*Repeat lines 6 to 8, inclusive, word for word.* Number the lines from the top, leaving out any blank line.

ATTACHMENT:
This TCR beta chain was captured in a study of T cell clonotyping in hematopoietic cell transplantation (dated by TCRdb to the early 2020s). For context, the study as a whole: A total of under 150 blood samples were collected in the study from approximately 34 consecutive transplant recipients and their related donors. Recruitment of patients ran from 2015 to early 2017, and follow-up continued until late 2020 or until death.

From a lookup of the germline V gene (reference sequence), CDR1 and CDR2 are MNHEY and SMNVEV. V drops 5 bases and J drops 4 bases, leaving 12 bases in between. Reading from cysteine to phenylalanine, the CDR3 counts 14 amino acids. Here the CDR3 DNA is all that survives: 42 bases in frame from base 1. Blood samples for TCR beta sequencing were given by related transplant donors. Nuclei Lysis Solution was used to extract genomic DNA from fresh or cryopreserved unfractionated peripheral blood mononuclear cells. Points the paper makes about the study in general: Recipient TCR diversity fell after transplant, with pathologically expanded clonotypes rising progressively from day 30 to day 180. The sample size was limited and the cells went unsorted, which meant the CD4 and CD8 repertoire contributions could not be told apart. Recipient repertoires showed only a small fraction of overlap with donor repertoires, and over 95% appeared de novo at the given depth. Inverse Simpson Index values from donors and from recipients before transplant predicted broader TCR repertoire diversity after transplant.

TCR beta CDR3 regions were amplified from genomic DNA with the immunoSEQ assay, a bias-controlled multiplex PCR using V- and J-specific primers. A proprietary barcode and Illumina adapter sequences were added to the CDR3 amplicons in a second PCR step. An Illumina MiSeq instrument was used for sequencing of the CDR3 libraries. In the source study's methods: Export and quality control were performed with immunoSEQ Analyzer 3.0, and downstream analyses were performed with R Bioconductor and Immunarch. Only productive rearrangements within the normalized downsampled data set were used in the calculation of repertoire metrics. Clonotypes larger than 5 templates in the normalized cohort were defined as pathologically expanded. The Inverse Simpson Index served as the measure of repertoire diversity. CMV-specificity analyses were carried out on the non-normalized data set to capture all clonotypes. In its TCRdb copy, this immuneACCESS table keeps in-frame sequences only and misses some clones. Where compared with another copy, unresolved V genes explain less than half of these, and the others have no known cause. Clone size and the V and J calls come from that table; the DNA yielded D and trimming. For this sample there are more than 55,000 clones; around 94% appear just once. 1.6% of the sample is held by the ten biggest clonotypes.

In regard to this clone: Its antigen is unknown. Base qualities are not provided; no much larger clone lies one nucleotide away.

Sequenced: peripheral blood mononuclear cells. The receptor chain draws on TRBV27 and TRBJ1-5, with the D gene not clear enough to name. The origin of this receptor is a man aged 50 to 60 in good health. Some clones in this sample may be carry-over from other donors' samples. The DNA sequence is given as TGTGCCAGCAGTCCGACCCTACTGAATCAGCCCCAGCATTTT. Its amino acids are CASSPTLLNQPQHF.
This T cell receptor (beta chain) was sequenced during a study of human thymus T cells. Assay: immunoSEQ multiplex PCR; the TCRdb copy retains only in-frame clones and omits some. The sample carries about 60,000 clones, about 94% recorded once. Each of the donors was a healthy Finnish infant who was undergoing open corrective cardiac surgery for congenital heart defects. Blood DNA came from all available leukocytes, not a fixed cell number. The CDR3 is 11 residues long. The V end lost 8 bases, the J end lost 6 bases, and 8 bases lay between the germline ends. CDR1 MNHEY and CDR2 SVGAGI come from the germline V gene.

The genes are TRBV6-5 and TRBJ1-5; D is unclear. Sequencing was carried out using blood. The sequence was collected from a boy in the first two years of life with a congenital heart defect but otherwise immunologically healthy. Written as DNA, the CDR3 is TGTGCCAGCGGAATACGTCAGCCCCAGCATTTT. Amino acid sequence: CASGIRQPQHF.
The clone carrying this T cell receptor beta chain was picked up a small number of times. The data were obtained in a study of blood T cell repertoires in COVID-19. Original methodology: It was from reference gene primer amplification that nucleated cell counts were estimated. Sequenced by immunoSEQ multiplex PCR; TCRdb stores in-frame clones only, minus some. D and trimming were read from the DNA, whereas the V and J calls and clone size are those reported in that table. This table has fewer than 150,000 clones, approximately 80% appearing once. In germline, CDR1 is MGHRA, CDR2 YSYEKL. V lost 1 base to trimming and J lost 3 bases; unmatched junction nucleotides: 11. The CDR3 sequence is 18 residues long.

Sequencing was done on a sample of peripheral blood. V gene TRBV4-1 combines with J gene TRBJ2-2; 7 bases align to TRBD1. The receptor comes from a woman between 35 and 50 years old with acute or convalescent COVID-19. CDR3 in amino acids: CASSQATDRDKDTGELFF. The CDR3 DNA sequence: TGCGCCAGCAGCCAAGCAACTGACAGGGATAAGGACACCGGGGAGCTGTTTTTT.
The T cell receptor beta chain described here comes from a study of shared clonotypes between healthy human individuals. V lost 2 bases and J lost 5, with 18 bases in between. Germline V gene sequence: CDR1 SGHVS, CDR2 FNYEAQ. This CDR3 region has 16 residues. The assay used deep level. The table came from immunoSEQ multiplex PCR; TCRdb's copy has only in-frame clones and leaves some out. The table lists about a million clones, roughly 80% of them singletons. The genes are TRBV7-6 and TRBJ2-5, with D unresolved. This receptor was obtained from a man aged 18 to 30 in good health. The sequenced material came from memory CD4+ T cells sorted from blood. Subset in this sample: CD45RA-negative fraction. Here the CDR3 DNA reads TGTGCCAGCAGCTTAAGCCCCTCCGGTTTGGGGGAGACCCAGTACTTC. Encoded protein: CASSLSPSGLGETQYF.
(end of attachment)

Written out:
This T cell receptor (beta chain) was sequenced during a study of human thymus T cells. Assay: immunoSEQ multiplex PCR; the TCRdb copy retains only in-frame clones and omits some. The sample carries about 60,000 clones, about 94% recorded once. Each of the donors was a healthy Finnish infant who was undergoing open corrective cardiac surgery for congenital heart defects. Blood DNA came from all available leukocytes, not a fixed cell number. The CDR3 is 11 residues long. The V end lost 8 bases, the J end lost 6 bases, and 8 bases lay between the germline ends. CDR1 MNHEY and CDR2 SVGAGI come from the germline V gene.

The genes are TRBV6-5 and TRBJ1-5; D is unclear. Sequencing was carried out using blood. The sequence was collected from a boy in the first two years of life with a congenital heart defect but otherwise immunologically healthy. Written as DNA, the CDR3 is TGTGCCAGCGGAATACGTCAGCCCCAGCATTTT. Amino acid sequence: CASGIRQPQHF.
The clone carrying this T cell receptor beta chain was picked up a small number of times. The data were obtained in a study of blood T cell repertoires in COVID-19. Original methodology: It was from reference gene primer amplification that nucleated cell counts were estimated. Sequenced by immunoSEQ multiplex PCR; TCRdb stores in-frame clones only, minus some. D and trimming were read from the DNA, whereas the V and J calls and clone size are those reported in that table. This table has fewer than 150,000 clones, approximately 80% appearing once. In germline, CDR1 is MGHRA, CDR2 YSYEKL. V lost 1 base to trimming and J lost 3 bases; unmatched junction nucleotides: 11. The CDR3 sequence is 18 residues long.